If you are working within a budget, bring a calculator, and a pen and pad of paper with a list of items you will stick to. Write the price of each item next to its name on your list and keep track of your total with the calculator. That way, you can rest easy, knowing you won’t have the embarrassment of eliminating items at checkout when you find you’ve overextended yourself. If it is busy, baggers won’t need to leave their posts to return the armful of perishables you may have had to relinquish.

Read sale signs in detail
Read sale signs in detail | Source

Please read sale signs very carefully

Sorry to say, but my experience is that ninety percent of the time, when a customer questions a price at checkout, they are wrong because they have not read the sale signs in detail.

Sale signs have all the information needed to determine if a specific item you want to purchase is included in the sale. Size or weight, name brand, style or flavor and price can be found on that little bit of paper. If the flavor or style is not included in the sale, there will be NO sign below it. Often, not every flavor is included in the special deal.

For example, let’s say that 64 oz. bottles of a particular brand of fruit drinks are on sale. The brand comes in six different flavors: lemon, orange, strawberry, blue raspberry, grape or pomegranate. They are on sale for $1.79 each. If you look carefully, you will see that only the lemon, blue raspberry, grape and orange flavors have signs under them with the sale price on them. And each sign also has on it the name of the flavor under which it is positioned. There are NO signs under the strawberry and pomegranate. This means those two flavors are NOT included in the sale.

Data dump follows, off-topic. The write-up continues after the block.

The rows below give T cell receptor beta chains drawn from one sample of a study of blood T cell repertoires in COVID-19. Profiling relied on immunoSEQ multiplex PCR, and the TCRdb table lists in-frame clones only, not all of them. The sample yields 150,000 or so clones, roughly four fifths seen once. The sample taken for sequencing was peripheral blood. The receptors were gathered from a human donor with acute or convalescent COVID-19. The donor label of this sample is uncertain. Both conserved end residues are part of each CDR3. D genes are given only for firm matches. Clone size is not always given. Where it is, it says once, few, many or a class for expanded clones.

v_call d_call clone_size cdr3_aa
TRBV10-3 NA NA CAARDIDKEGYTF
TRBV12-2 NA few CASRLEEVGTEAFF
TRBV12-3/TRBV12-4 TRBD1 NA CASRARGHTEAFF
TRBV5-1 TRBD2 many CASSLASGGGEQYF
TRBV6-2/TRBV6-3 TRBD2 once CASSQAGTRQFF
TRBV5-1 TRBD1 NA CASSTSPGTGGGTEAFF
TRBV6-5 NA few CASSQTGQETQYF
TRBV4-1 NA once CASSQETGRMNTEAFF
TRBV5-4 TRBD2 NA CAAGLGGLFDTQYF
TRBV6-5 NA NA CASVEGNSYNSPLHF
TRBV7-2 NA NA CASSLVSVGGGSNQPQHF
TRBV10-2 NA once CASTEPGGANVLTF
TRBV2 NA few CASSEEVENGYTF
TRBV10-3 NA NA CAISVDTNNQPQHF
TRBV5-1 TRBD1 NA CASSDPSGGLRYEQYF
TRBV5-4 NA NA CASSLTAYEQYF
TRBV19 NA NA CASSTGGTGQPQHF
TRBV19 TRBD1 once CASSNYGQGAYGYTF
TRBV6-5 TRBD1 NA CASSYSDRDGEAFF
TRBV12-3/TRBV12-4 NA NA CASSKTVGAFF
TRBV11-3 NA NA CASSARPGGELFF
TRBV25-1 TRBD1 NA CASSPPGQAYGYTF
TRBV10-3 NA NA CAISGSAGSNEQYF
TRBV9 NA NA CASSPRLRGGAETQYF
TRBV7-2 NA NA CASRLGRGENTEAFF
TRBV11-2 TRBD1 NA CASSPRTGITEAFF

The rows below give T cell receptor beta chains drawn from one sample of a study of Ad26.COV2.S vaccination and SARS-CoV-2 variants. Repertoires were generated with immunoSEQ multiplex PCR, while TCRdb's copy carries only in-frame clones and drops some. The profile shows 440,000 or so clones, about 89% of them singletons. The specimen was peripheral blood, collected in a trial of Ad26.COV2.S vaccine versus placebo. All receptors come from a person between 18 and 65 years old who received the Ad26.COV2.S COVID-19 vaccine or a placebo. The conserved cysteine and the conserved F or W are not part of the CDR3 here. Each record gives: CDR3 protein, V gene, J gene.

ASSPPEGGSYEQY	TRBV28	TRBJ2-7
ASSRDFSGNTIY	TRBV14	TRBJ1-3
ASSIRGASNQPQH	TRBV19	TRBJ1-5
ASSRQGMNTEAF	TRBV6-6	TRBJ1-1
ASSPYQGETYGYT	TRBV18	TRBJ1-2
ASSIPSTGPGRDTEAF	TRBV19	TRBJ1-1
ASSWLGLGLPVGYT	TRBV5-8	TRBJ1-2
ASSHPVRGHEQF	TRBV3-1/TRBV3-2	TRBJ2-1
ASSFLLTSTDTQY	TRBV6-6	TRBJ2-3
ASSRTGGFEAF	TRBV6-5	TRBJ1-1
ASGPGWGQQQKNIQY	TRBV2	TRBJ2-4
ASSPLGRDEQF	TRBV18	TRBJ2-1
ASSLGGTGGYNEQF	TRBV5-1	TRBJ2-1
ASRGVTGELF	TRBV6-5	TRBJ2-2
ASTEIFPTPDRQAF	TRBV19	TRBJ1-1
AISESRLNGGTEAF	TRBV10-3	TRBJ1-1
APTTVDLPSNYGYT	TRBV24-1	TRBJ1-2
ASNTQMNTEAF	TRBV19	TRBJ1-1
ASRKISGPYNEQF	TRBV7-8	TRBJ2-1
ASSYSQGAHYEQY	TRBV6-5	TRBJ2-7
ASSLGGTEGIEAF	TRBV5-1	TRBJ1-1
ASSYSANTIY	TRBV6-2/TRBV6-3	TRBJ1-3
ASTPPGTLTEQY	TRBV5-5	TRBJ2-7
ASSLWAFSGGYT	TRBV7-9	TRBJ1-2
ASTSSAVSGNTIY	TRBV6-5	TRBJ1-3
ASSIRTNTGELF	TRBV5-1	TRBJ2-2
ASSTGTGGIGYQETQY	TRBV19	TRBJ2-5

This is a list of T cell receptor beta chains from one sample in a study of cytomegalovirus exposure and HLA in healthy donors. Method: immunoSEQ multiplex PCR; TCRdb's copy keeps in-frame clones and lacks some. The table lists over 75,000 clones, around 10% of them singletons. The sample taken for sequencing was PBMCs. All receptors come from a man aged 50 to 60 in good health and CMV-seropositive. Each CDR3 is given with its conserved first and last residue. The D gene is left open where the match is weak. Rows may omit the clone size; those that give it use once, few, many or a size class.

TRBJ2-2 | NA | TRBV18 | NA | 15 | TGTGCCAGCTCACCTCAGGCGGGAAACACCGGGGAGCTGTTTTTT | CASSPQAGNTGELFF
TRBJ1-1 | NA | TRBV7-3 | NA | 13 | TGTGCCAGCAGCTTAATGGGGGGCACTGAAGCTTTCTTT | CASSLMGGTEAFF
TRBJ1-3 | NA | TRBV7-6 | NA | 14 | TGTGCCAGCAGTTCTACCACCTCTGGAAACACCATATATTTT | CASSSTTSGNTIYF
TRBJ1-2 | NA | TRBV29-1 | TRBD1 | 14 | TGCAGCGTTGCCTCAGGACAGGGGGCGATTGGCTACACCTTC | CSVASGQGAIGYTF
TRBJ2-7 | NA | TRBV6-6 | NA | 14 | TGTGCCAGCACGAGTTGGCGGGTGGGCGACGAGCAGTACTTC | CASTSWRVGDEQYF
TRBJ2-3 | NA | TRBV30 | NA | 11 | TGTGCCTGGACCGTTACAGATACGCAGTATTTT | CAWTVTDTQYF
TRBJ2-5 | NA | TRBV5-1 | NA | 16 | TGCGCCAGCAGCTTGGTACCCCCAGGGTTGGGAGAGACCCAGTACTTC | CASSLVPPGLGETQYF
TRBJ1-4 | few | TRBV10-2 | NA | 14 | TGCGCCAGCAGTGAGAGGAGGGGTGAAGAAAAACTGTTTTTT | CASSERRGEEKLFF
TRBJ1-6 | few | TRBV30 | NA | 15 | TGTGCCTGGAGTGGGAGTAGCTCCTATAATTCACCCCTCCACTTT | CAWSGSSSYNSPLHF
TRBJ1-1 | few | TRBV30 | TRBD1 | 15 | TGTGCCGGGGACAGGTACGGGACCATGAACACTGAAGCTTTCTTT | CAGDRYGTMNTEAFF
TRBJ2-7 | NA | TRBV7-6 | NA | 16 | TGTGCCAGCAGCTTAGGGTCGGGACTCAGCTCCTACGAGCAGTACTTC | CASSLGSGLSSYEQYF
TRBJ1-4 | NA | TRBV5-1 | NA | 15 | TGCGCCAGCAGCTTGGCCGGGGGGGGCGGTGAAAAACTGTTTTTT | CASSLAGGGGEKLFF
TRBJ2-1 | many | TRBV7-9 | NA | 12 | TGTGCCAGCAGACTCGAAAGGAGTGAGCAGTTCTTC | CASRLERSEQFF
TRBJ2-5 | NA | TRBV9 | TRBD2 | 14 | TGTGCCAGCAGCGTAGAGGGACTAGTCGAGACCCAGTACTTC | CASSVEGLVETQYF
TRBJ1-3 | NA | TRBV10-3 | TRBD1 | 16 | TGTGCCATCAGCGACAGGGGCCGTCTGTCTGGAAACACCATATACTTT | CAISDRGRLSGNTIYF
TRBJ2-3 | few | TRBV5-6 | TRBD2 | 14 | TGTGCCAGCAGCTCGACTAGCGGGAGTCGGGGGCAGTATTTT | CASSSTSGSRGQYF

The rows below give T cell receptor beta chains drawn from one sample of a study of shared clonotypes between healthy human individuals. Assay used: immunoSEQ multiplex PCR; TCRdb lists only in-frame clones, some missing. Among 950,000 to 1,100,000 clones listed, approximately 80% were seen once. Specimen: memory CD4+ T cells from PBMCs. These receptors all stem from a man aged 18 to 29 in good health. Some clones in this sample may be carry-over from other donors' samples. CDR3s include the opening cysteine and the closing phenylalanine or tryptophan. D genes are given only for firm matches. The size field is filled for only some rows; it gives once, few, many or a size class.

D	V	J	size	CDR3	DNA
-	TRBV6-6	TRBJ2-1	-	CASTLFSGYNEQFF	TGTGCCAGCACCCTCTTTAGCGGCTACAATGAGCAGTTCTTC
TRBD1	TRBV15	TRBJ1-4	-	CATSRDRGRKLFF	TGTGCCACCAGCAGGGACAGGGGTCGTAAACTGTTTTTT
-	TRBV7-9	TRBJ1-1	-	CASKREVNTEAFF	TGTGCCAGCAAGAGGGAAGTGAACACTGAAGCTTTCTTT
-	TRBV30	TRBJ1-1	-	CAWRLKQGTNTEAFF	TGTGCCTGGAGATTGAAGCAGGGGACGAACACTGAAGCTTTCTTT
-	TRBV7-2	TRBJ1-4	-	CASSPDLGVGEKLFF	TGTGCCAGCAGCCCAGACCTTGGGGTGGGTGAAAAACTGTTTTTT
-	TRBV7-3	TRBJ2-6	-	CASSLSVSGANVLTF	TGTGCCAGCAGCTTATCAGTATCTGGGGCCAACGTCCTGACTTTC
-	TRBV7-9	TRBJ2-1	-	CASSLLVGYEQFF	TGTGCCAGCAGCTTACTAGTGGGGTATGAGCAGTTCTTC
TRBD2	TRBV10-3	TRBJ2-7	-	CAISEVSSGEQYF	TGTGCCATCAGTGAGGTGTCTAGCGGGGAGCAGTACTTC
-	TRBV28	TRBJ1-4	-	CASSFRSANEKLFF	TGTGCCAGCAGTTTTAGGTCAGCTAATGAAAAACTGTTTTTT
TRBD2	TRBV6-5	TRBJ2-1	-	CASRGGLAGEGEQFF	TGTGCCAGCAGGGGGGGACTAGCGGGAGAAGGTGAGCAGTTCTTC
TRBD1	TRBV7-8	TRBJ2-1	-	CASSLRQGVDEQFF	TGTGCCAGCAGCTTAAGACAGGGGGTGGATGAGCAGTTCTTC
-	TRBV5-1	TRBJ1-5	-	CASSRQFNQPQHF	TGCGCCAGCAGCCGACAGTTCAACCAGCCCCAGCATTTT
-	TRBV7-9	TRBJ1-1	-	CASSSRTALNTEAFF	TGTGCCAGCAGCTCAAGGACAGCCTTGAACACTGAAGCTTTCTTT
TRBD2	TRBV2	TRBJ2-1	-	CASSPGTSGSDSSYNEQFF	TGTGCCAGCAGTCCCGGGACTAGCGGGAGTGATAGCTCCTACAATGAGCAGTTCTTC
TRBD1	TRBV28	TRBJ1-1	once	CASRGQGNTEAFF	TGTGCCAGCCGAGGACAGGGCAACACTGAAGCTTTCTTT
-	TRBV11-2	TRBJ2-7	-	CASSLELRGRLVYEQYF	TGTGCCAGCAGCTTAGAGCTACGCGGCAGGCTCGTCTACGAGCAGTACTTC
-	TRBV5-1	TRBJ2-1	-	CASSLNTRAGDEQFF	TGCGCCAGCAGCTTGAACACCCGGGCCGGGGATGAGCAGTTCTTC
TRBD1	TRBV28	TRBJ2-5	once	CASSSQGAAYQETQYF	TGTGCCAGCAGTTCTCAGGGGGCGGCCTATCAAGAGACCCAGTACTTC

And please don’t assume an item is on sale just because a sale sign happens to be nearby. That sign may refer to a completely different product on the shelf adjacent to what you want. Read signs in their entirety and see if they really do apply to your specific product.

Abandoned perishables can spoil
Abandoned perishables can spoil | Source

Put perishable items back where they belong if you decide against them while still in the store

You can also hand them to an employee to return. At the very least, please deposit them in the nearest refrigerated display. (This does not apply to frozen foods! These must be returned to the freezer!) If discarded just any old place, these items will spoil if not discovered in time and the store takes the loss. Lost revenue will only drive prices higher for you, the customer.

Look around for cashiers that have no customers

When you approach the checkout lines, you’ll get through faster if you scan the entire area for a lane that has no one waiting. We cashiers like to share the wealth and get frustrated if certain checkout lanes are doing all the work while our coworkers stand around chatting because very few customers notice they are there.

Please refrain from cell phone use while being waited on!
Please refrain from cell phone use while being waited on! | Source

Hold those calls!

We can serve you better if you forgo cell phone at checkout. If the call is urgent, finish up before getting in line. We understand that one of your pet peeves is when coworkers talk to each other rather than give you the undivided attention you deserve. We appreciate it if you’re all there for us to engage with as well. It is common knowledge that it is bad manners to talk on the cell phone when you are in a social setting, etc. Please extend that courtesy to your few minutes with your cashier.

Please respect the needs of others who qualify for the express lane
Please respect the needs of others who qualify for the express lane | Source